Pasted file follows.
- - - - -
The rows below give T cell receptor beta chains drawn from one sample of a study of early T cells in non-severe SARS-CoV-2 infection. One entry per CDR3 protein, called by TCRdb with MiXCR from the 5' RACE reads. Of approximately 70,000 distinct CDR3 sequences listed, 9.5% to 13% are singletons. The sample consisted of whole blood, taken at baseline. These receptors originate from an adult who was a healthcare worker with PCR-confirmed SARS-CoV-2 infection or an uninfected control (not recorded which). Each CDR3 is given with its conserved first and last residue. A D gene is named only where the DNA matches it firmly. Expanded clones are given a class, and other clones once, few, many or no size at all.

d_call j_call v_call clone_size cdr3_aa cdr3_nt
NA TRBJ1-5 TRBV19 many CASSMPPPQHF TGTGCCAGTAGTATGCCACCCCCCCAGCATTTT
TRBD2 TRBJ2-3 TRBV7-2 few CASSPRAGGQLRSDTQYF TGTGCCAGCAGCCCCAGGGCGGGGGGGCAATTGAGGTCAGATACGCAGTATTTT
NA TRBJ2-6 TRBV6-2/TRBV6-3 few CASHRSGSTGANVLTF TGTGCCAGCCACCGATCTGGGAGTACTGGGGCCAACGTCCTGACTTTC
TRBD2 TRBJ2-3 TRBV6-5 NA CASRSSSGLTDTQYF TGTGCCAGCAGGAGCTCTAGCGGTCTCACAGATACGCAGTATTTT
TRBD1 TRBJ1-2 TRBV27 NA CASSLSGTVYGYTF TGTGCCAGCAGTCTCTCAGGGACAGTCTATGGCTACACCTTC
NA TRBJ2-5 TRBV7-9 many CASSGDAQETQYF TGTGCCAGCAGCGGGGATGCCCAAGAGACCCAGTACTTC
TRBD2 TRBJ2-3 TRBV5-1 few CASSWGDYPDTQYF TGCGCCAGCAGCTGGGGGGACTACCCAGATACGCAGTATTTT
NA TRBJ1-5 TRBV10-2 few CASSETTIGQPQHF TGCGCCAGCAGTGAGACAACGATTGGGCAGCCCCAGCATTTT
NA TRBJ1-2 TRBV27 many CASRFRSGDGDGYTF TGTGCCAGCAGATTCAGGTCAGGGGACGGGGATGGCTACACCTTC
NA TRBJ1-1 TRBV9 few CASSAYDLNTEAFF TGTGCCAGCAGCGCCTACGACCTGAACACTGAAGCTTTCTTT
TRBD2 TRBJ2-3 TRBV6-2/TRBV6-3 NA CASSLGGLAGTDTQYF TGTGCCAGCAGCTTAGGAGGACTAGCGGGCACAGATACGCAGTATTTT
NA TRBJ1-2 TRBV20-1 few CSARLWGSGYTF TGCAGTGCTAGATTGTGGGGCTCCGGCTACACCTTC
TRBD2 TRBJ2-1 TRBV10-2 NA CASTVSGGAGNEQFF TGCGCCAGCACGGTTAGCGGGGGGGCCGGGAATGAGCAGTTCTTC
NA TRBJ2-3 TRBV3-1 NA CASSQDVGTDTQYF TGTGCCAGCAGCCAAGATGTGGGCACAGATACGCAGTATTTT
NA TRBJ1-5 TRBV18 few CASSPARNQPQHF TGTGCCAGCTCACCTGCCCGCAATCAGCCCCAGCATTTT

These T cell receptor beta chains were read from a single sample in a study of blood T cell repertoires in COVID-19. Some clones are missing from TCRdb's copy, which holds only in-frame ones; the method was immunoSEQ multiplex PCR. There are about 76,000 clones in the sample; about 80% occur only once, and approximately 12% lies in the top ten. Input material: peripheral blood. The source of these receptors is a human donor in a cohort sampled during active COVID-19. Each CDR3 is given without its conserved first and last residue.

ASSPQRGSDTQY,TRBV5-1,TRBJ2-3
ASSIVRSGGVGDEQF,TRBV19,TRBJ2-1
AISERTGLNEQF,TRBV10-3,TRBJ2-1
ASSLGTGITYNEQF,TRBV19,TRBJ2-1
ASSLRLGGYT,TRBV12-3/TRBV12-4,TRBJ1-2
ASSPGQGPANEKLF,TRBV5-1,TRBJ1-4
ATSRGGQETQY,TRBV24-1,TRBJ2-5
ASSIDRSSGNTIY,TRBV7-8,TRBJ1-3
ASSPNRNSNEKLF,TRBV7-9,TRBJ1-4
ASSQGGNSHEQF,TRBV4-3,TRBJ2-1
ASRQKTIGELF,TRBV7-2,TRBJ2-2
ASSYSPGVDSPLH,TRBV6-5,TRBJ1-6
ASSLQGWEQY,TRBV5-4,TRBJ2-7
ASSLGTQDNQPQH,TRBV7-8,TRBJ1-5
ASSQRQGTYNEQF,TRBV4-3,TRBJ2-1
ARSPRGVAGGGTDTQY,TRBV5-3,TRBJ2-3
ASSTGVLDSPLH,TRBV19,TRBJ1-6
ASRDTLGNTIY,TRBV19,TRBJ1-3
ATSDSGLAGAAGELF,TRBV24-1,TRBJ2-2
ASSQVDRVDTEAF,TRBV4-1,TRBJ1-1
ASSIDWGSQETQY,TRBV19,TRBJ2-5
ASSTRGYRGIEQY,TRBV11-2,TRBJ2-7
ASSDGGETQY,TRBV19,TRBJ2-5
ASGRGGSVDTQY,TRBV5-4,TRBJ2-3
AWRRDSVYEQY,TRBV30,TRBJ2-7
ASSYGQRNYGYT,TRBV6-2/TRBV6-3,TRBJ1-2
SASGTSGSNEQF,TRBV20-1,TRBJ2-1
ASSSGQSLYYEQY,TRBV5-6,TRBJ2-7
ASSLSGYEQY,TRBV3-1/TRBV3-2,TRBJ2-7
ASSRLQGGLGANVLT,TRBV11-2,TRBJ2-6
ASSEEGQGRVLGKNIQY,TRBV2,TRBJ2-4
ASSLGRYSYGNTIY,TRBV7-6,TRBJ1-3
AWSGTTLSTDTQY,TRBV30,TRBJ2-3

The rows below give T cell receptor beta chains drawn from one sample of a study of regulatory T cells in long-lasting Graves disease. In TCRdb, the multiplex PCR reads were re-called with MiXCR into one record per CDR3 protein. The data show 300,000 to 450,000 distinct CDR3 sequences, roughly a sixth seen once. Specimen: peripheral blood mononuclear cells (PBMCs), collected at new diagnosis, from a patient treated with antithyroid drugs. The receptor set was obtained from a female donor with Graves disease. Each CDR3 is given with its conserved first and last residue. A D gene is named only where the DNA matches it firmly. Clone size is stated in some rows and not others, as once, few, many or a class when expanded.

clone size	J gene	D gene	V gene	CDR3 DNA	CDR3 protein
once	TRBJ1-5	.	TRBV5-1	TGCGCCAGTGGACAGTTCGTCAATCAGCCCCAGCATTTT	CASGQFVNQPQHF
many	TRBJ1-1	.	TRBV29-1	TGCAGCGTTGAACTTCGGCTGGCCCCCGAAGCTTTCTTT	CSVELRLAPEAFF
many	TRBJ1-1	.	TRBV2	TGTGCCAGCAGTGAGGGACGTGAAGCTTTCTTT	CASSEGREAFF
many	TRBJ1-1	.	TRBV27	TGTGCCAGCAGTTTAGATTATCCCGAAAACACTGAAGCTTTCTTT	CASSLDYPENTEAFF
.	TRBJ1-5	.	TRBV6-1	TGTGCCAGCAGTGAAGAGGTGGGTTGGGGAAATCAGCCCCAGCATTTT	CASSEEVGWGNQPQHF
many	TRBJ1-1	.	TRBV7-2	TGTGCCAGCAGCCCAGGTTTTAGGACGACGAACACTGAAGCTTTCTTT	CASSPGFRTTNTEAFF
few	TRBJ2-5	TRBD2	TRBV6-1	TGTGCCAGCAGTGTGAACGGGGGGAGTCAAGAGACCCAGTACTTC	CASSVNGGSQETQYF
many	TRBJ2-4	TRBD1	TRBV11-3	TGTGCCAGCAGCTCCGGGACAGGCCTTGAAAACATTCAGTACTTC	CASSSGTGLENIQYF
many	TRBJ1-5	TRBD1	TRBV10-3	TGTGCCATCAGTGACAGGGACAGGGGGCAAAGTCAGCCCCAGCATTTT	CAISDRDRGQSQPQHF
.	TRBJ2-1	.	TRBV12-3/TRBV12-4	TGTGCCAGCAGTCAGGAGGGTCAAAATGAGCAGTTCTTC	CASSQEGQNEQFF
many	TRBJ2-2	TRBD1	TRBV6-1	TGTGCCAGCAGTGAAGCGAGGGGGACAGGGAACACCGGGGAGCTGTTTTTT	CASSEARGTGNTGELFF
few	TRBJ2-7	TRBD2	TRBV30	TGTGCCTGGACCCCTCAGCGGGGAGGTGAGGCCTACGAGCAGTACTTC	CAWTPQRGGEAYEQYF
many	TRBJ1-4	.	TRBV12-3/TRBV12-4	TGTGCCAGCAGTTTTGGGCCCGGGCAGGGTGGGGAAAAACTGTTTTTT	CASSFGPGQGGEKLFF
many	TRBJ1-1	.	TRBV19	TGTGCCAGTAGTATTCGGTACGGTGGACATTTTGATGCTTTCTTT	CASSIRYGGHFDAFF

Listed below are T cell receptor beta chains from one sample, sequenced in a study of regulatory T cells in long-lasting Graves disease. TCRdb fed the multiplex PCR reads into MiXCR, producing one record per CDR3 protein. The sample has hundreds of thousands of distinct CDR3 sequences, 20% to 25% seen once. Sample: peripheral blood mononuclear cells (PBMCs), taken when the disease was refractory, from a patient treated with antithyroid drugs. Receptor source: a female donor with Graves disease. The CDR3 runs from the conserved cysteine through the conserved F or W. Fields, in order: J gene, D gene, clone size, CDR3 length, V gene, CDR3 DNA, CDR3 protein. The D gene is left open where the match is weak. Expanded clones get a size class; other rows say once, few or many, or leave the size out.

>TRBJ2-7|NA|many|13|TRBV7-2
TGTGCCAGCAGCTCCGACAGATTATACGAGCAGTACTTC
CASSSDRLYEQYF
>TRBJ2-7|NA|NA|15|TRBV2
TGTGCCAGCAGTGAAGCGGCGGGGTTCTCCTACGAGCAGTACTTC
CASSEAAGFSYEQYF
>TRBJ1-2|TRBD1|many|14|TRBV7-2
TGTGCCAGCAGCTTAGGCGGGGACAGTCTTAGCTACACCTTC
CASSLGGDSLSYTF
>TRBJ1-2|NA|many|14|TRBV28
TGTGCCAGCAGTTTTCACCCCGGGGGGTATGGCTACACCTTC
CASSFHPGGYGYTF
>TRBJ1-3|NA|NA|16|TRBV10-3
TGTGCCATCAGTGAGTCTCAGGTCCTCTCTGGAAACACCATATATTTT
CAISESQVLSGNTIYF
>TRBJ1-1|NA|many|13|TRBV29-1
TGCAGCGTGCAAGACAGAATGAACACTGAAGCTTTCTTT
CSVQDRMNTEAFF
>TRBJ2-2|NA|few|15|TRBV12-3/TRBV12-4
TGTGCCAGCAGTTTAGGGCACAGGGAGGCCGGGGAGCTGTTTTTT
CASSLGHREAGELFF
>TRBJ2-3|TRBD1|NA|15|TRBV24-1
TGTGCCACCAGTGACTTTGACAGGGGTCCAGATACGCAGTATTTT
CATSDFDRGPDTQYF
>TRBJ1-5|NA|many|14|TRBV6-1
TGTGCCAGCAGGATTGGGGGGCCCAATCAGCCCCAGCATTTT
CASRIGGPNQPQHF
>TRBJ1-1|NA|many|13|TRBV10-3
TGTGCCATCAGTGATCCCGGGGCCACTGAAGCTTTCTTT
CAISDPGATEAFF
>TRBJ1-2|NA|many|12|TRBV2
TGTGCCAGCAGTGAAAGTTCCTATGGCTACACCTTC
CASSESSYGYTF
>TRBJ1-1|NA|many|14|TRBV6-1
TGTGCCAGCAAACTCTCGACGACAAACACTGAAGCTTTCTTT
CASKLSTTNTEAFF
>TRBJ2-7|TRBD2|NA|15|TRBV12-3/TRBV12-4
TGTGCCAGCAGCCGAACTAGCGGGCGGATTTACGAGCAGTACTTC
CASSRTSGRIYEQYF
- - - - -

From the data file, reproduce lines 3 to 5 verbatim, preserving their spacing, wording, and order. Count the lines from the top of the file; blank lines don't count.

NA TRBJ1-5 TRBV19 many CASSMPPPQHF TGTGCCAGTAGTATGCCACCCCCCCAGCATTTT
TRBD2 TRBJ2-3 TRBV7-2 few CASSPRAGGQLRSDTQYF TGTGCCAGCAGCCCCAGGGCGGGGGGGCAATTGAGGTCAGATACGCAGTATTTT
NA TRBJ2-6 TRBV6-2/TRBV6-3 few CASHRSGSTGANVLTF TGTGCCAGCCACCGATCTGGGAGTACTGGGGCCAACGTCCTGACTTTC